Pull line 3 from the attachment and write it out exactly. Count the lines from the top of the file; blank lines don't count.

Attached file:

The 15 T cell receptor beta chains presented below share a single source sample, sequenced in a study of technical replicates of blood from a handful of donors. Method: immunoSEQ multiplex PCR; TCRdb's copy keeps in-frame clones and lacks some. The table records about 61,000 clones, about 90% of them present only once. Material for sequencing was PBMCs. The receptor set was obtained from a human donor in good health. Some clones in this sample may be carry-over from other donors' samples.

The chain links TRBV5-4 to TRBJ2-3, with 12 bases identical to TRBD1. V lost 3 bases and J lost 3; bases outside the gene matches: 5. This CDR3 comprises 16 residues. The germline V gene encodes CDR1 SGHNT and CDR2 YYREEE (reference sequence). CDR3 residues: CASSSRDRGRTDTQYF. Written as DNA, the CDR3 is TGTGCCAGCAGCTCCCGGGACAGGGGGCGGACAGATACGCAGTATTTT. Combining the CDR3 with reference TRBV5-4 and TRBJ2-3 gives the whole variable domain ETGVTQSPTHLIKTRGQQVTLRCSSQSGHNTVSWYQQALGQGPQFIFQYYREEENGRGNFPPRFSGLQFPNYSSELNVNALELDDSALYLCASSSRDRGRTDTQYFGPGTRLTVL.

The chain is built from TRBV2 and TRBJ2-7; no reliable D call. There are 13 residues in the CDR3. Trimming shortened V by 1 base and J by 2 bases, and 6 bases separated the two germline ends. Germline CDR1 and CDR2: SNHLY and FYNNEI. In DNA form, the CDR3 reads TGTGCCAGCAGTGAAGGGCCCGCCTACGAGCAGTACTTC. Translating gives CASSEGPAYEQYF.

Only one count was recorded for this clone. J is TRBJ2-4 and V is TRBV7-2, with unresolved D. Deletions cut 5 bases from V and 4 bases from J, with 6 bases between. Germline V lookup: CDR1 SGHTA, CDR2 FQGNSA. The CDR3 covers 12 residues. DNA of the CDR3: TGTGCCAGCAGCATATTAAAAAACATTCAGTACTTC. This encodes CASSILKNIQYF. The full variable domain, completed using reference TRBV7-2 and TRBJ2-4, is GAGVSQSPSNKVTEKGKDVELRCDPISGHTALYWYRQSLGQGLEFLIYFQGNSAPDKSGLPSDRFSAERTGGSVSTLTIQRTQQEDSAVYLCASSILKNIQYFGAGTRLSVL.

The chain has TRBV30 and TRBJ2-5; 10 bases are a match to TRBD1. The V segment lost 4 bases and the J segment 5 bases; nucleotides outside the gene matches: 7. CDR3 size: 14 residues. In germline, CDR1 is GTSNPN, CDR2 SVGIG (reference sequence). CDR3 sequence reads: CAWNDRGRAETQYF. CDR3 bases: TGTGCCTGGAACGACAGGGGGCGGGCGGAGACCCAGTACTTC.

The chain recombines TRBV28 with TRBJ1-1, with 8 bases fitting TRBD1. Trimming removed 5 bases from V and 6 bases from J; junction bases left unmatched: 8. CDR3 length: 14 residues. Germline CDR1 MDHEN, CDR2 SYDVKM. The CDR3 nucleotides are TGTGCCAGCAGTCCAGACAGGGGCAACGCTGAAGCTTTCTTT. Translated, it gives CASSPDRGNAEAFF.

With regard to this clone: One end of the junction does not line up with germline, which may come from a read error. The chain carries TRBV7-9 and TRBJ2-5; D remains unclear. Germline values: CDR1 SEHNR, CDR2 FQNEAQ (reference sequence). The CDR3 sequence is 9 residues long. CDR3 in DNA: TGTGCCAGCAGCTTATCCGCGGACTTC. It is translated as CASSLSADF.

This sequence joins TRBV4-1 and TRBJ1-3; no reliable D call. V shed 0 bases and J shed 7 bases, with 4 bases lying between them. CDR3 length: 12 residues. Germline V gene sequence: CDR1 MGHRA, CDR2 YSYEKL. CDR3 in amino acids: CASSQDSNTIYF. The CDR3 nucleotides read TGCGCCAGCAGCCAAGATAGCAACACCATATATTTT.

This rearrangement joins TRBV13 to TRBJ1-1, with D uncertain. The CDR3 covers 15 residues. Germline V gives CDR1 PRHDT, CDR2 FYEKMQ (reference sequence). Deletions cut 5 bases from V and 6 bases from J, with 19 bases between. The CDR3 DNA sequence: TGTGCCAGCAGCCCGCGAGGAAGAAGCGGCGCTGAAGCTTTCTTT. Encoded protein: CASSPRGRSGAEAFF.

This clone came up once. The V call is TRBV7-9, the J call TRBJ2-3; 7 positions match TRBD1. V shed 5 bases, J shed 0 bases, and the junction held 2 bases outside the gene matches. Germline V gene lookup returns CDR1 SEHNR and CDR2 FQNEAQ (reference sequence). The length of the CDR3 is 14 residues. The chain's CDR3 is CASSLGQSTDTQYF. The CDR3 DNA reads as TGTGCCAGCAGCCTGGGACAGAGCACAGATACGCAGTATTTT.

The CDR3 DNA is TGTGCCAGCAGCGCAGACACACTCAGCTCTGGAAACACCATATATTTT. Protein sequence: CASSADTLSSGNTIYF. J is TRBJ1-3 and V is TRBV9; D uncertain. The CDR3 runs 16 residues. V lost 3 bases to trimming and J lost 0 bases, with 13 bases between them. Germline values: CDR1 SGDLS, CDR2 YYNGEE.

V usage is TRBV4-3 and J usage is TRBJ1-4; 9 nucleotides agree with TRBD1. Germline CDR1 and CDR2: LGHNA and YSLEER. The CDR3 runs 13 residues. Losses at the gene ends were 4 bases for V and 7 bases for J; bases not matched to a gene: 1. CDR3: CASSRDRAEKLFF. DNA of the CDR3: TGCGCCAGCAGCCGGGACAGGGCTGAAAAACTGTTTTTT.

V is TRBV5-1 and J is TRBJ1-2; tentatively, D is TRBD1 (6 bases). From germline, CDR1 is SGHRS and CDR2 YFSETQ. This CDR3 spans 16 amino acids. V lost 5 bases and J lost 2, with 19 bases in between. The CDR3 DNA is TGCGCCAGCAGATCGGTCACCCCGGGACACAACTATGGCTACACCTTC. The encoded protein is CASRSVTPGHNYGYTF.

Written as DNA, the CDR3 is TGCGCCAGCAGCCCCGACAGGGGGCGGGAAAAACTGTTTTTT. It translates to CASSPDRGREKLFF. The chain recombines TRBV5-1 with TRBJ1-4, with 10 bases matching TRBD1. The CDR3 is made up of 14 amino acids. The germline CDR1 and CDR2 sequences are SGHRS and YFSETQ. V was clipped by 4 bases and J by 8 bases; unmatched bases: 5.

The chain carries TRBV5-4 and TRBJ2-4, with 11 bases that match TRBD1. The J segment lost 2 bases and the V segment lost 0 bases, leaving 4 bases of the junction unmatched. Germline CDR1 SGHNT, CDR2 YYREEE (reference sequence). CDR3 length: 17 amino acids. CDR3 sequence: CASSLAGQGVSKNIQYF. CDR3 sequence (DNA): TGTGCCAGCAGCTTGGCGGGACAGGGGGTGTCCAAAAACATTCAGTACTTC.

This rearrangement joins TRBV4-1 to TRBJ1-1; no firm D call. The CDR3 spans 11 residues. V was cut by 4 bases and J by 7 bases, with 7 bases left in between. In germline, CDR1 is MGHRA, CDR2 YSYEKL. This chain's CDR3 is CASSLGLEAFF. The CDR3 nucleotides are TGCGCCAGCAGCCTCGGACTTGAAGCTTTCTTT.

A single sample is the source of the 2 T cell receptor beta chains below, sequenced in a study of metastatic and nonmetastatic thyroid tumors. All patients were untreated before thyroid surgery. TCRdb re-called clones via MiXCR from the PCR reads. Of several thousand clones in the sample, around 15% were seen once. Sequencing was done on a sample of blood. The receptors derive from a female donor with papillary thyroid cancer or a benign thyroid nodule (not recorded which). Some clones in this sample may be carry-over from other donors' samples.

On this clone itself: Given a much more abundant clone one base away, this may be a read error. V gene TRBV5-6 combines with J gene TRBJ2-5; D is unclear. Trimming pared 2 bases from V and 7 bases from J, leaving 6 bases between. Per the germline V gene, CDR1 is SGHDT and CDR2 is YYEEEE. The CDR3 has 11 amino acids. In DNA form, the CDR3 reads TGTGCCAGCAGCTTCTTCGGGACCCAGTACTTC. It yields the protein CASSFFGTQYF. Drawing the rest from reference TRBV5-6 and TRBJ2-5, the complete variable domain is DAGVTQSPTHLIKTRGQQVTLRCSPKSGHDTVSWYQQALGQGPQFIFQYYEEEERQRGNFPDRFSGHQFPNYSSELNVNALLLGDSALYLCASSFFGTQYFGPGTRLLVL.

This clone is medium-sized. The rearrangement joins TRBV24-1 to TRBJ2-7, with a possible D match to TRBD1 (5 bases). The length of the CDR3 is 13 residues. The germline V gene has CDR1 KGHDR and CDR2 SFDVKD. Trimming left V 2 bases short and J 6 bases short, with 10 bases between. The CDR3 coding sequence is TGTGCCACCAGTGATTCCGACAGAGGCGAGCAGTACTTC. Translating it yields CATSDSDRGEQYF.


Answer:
The chain is built from TRBV2 and TRBJ2-7; no reliable D call. There are 13 residues in the CDR3. Trimming shortened V by 1 base and J by 2 bases, and 6 bases separated the two germline ends. Germline CDR1 and CDR2: SNHLY and FYNNEI. In DNA form, the CDR3 reads TGTGCCAGCAGTGAAGGGCCCGCCTACGAGCAGTACTTC. Translating gives CASSEGPAYEQYF.